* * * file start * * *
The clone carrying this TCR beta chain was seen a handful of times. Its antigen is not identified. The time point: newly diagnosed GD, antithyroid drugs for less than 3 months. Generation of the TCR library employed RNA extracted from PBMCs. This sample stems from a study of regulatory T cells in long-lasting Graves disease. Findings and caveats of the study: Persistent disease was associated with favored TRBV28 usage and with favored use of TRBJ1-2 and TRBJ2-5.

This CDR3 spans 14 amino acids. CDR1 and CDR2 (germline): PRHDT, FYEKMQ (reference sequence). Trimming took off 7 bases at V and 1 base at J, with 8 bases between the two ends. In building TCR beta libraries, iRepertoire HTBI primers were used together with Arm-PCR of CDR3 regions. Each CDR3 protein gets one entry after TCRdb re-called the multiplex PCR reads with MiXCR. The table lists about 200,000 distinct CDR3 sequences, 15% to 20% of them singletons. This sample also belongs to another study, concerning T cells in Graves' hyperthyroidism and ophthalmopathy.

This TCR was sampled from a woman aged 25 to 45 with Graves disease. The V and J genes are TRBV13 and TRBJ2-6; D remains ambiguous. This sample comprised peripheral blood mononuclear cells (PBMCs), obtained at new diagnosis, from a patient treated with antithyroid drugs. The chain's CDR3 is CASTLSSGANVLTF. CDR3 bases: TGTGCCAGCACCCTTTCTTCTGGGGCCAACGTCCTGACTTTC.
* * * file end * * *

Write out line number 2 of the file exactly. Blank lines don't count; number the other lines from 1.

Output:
This CDR3 spans 14 amino acids. CDR1 and CDR2 (germline): PRHDT, FYEKMQ (reference sequence). Trimming took off 7 bases at V and 1 base at J, with 8 bases between the two ends. In building TCR beta libraries, iRepertoire HTBI primers were used together with Arm-PCR of CDR3 regions. Each CDR3 protein gets one entry after TCRdb re-called the multiplex PCR reads with MiXCR. The table lists about 200,000 distinct CDR3 sequences, 15% to 20% of them singletons. This sample also belongs to another study, concerning T cells in Graves' hyperthyroidism and ophthalmopathy.